But the idea that society is only going in one that I think we’ve picked up from Darwin. On his view, that which comes next is better than what has come before. Of course, great thinkers like Aristotle did not agree. For Aristotle, a thing is best when it acts in accord with its nature. Just because humanity is breaking new barriers, particularly in areas of sexuality and the family, it does not mean that it is progressing towards the good.

CS Lewis famously wrote in Mere Christianity, “We all want progress. But progress means getting nearer to the place where you want to be. And if you have taken a wrong turning, then to go forward does not get you any nearer. If you are on the wrong road, progress means doing an about-turn and walking back to the right road; and in that case the man who turns back soonest is the most progressive man.”

In other words, if we are progressing towards what is best, then this may mean a return to truths that may have been abandoned. In the case of overturning Roe, the idea that progress inevitable and irrevocably moves in one direction is a lie.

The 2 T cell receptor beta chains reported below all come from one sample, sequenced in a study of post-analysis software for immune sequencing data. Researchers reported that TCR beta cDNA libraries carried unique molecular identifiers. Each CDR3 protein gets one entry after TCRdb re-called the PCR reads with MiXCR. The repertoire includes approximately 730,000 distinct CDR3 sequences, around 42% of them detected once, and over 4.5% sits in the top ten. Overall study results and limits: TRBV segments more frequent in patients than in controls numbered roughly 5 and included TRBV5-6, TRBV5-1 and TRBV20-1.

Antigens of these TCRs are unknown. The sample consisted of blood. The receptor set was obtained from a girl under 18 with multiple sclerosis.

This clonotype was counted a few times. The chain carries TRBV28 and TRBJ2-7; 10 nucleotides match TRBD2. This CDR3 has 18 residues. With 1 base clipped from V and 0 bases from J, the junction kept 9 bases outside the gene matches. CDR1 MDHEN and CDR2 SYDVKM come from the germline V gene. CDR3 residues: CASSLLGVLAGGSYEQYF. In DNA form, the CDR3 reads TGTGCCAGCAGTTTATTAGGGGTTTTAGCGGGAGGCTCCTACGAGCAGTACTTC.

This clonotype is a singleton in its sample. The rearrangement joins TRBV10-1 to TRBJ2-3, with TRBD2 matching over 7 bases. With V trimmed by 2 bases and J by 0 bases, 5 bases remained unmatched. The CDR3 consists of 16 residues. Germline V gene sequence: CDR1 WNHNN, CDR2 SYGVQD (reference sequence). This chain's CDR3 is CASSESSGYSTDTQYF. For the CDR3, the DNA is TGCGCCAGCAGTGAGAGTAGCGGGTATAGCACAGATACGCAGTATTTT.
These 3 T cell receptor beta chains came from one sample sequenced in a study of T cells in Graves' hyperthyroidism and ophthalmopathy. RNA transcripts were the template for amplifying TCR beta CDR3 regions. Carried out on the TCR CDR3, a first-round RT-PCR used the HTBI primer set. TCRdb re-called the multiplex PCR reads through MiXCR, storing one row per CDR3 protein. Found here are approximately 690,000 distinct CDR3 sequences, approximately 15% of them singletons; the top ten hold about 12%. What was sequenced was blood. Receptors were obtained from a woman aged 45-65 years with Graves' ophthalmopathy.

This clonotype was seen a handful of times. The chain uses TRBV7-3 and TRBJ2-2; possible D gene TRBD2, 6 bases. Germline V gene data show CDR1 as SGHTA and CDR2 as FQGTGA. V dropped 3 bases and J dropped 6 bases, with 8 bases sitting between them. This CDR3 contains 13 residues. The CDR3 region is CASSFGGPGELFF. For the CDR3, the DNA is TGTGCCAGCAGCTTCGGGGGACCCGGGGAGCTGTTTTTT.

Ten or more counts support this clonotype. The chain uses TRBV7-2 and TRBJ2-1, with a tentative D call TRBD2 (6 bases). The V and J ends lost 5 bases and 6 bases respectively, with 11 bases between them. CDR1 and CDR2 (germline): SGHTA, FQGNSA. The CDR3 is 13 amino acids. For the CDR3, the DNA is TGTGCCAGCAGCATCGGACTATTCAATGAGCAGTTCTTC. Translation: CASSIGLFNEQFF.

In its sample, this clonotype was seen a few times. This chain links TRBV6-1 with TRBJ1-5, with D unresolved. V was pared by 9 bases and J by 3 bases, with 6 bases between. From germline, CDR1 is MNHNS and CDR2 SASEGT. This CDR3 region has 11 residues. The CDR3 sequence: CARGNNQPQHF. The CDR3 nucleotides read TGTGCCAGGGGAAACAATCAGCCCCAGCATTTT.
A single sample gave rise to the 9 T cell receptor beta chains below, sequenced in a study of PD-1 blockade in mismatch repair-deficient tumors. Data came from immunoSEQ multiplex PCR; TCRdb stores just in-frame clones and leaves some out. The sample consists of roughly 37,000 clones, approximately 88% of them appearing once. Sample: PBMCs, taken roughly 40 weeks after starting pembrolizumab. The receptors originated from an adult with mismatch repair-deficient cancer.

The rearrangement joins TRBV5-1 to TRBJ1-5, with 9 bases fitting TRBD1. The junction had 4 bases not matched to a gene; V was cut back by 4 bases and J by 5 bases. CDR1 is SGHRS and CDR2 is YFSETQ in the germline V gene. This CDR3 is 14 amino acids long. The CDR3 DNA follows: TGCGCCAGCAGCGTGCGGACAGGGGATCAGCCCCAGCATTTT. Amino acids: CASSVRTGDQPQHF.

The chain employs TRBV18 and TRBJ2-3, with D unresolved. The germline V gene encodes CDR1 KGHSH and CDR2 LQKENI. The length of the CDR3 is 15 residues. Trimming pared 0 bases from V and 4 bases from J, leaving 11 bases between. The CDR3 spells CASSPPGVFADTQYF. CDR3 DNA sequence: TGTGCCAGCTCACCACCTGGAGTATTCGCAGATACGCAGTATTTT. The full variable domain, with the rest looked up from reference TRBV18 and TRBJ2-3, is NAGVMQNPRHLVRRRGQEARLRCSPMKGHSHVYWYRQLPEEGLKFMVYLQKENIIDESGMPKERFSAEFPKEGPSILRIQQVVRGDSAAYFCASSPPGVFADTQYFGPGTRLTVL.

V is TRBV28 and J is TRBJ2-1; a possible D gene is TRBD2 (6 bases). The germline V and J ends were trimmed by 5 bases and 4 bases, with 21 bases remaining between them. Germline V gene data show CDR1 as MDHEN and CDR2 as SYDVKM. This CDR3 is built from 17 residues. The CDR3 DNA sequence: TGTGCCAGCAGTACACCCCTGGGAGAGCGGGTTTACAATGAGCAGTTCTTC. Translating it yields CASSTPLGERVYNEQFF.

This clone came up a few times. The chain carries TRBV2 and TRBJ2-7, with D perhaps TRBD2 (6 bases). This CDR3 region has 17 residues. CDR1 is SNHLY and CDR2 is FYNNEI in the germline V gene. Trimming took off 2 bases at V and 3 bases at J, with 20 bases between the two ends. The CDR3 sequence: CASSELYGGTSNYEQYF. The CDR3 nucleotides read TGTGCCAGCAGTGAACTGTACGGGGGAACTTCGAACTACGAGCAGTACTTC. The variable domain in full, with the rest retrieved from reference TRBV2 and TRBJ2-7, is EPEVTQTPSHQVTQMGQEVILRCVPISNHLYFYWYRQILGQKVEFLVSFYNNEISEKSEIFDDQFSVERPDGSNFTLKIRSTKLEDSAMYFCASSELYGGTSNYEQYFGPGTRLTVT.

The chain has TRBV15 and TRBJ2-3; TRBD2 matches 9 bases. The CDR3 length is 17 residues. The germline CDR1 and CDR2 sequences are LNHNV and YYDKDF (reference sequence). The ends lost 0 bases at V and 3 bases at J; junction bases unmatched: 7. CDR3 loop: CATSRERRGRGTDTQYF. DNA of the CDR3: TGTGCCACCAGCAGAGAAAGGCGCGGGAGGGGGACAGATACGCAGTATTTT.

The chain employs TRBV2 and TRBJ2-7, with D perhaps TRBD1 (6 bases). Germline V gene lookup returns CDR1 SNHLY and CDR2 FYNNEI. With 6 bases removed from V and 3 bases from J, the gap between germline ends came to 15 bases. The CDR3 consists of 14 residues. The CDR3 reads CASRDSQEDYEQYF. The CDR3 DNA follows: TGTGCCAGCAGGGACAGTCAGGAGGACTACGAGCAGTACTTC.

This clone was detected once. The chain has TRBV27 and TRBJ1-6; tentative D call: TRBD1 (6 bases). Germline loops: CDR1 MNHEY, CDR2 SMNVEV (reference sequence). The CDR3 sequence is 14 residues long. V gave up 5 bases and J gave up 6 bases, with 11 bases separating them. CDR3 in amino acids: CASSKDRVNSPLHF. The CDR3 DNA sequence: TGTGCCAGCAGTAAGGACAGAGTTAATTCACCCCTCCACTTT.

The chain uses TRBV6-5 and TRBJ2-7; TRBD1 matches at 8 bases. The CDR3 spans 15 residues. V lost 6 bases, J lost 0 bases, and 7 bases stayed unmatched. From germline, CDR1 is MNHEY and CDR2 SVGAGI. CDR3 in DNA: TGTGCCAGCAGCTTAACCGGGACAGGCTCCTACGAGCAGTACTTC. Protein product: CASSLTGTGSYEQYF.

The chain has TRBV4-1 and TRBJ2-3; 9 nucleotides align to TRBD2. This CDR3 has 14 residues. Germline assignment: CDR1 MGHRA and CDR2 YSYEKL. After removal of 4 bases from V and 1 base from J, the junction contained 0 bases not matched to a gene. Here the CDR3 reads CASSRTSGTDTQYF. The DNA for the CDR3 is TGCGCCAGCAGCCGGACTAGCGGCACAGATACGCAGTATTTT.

But probably the most important thing that overturning Roe has reminded us of is the virtue of hope.

I will be honest, there were times when I felt like the fight to overturn Roe was futile and that Pro-lifers were taking our last stand at the Alamo. On the day that Roe was overturned, there were tears in my eyes. I kept wondering if this was real. I remembered the Scripture:

“When the Lord restored the fortunes of Zion,
we were like those who dreamed.
Our mouths were filled with laughter,
our tongues with songs of joy.
Then it was said among the nations,
“The Lord has done great things for them.”
The Lord has done great things for us,
and we are filled with joy. (Psalm 126: 1-4)

But the overturning of Roe should remind us that there is nothing in the world that is beyond the power of God. If I asked you to tell me what was wrong with the world today, I’m sure you could write a book.